“I really wanted to show what you can do with the little resources you have,” Werber said. “This person with little money, not a lot of experience, really, by force of his own will, created this center which had a lot of influence… It just shows the difference a person can make. That’s what inspired me to make the film.

Magali Salinas. Photo by Nick Werber.
A baby howler monkey in Magali’s arms. Photo by Nick Werber.
Nick Werber, director and producer of the film Magali. Photo courtesy of Nick Werber.

A former flight attendant and single mother with a passion for animal rescue, Magali, now 65, sold her belongings 16 years ago and bought land about a half hour drive from the city ​​of Puerto Maldonado, Peru, Werber said. The first wild animal she cared for was a night monkey given to her by a local vet.

During the last decade and a half, its exploitation has gradually developed. She created an NGO, built pens to keep more animals, hired a veterinarian, and built housing for volunteers to come and help.

The refuge now accommodates up to 80 animals at a time and is currently home to howler monkeys, capuchins, a titi monkey, nocturnal monkeys, an emperor tamarin, woolly monkeys, sloths, turtles, macaws, parrots, deer, a baby tapir, and a coati.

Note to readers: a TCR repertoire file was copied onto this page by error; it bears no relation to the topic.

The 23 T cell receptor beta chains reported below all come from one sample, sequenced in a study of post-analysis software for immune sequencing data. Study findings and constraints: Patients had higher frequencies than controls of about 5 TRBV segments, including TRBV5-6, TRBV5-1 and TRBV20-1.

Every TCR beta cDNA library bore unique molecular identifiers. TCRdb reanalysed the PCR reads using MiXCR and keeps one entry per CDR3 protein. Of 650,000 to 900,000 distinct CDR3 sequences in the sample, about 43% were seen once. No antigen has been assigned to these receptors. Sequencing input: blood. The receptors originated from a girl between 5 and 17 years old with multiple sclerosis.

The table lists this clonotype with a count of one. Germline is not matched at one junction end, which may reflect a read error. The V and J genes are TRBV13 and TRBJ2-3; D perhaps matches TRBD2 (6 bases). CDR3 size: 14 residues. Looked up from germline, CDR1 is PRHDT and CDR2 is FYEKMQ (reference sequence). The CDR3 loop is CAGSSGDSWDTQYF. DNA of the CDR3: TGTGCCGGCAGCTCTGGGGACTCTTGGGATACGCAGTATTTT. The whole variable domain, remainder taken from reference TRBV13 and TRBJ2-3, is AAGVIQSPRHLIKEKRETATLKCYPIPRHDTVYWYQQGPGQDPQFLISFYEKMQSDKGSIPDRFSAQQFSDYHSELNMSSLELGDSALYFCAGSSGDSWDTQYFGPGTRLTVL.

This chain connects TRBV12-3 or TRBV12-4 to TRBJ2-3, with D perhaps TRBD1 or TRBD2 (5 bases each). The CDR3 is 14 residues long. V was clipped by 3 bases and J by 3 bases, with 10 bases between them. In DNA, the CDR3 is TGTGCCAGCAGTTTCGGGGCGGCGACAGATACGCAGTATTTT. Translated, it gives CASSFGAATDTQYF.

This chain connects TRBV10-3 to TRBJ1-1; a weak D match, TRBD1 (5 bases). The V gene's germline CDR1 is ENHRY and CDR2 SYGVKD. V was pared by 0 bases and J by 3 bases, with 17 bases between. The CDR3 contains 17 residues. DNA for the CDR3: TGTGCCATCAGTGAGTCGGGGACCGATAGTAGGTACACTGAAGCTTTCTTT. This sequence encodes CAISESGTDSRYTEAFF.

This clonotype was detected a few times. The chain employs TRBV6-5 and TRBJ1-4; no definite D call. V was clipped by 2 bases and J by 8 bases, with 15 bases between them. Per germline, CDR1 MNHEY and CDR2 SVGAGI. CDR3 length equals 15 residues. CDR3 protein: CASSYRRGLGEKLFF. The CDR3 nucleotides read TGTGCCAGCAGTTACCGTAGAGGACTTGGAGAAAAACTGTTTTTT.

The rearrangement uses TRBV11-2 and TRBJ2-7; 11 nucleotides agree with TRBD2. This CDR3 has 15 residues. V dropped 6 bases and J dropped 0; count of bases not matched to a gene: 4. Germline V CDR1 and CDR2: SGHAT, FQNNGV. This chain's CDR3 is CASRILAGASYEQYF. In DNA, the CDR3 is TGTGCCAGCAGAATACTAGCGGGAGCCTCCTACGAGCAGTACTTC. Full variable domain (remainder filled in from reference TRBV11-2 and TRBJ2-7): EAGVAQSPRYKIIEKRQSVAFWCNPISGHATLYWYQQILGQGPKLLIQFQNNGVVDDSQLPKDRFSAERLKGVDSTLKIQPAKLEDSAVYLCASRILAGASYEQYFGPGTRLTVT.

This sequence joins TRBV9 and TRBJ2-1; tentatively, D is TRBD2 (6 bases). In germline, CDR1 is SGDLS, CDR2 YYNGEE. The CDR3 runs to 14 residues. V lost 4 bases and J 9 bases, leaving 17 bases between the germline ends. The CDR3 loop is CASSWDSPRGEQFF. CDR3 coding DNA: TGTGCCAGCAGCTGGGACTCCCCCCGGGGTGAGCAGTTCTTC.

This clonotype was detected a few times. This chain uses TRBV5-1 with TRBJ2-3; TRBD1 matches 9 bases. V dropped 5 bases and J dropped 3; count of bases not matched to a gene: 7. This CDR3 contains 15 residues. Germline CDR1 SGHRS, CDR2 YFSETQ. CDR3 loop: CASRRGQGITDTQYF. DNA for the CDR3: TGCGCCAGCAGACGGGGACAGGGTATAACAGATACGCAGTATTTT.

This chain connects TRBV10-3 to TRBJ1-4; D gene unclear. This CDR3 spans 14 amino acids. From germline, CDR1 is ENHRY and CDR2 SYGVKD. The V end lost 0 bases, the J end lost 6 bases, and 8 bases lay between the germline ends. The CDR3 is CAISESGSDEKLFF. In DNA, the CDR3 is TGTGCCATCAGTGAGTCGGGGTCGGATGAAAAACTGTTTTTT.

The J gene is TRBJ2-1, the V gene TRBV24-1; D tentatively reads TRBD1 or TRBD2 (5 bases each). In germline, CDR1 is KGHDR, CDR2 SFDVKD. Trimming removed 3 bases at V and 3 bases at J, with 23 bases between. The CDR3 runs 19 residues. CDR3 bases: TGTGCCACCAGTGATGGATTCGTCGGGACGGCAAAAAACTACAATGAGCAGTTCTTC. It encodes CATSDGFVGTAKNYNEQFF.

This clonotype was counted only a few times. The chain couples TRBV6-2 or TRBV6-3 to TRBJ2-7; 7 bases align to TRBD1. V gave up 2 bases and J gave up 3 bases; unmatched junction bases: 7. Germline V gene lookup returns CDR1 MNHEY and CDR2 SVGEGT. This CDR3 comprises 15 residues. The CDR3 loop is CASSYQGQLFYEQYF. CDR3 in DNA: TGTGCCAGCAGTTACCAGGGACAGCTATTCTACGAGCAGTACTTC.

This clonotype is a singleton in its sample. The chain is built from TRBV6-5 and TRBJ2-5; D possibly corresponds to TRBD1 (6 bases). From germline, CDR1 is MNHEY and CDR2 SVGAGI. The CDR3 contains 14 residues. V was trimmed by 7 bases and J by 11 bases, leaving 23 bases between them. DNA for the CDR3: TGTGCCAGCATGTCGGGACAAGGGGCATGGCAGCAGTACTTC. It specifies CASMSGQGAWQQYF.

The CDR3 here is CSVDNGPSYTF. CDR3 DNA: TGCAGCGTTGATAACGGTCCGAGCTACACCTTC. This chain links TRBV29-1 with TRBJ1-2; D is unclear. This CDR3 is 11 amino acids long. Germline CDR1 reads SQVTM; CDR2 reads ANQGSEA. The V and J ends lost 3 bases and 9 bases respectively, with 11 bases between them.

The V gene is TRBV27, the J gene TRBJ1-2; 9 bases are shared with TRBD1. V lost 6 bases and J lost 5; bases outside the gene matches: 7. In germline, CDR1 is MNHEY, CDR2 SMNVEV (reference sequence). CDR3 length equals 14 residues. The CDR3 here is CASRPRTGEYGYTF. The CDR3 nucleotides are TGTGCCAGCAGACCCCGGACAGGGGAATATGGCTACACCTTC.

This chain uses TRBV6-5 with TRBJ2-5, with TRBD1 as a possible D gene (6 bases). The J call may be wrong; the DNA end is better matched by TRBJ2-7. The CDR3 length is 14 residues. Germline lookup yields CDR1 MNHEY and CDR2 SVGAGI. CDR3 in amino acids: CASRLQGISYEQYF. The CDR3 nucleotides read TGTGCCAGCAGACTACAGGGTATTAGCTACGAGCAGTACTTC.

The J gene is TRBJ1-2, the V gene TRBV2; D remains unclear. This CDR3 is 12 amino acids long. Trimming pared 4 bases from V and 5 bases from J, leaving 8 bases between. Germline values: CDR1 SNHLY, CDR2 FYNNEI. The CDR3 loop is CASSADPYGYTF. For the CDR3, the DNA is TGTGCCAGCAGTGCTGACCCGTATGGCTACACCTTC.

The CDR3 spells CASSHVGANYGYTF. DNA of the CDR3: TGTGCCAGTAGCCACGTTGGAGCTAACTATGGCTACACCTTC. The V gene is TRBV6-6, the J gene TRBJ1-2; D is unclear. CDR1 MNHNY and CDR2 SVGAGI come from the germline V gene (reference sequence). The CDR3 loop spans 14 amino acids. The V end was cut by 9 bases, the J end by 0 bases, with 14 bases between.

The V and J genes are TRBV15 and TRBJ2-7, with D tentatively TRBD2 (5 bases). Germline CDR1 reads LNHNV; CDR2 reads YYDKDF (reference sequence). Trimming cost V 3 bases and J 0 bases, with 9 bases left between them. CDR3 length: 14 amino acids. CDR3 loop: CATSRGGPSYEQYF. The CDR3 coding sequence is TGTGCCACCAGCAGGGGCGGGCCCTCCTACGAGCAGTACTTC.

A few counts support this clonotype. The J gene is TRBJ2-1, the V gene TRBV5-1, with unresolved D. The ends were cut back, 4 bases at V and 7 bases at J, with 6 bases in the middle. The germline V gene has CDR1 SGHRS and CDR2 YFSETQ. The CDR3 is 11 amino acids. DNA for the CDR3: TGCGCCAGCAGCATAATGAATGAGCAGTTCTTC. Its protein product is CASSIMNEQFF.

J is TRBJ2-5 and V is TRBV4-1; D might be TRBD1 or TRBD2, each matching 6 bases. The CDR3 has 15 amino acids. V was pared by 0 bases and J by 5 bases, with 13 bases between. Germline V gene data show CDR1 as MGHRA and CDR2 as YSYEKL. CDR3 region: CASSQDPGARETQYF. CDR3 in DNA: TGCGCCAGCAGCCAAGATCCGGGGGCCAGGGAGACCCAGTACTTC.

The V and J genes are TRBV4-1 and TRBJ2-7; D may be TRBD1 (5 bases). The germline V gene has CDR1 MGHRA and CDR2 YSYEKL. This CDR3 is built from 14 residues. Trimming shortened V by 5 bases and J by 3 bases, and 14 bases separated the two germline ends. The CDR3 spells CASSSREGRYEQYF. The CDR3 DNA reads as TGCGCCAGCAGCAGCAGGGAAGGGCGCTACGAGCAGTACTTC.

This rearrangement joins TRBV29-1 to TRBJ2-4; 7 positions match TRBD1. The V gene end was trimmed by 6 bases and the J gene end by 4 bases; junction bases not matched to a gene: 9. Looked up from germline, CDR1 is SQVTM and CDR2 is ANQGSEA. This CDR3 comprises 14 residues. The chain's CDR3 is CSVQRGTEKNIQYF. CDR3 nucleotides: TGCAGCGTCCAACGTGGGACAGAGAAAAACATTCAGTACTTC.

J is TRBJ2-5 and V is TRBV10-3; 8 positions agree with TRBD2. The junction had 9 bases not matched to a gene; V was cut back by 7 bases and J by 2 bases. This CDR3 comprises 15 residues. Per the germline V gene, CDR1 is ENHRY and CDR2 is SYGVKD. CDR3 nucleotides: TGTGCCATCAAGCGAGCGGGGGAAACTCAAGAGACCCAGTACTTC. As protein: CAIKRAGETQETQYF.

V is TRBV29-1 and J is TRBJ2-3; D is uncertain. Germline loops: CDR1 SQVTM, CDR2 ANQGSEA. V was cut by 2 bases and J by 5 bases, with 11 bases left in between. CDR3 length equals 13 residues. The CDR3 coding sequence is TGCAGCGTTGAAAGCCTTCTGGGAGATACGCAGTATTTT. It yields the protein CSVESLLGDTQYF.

A sloth taken care of by Amazon Shelter. Photo by Nick Werber.
Wildlife rehabilitator Kim Cruz gives an educational workshop to local children in Madre De Dios, Peru. Photo by Nick Werber.
A young howler monkey at Amazon Shelter. Photo by Nick Werber.

Most of the animals that come to Magali are rescued from the illegal pet trade, victims of illegal logging, mining and hunting activities.

For example, said Werber, “You might find out that there is a lumberjack in the forest for several weeks. They eat jungle meat to shoot a howler monkey, often a mother who has a baby clinging to her. They will eat it and then they will take the baby and put it on their shoulder and bring it back, maybe give it to someone or sell it as a pet.

It is illegal to keep wild animals as pets in Peru, so these animals can be reported to the local Peruvian forestry agency (GERFOR), confiscated and turned over to a rescue center. Or, when the owner realizes how difficult it is to care for an adult pet, they may hand it over voluntarily.

A baby howler monkey taken care of by Amazon Shelter. Photo by Nick Werber.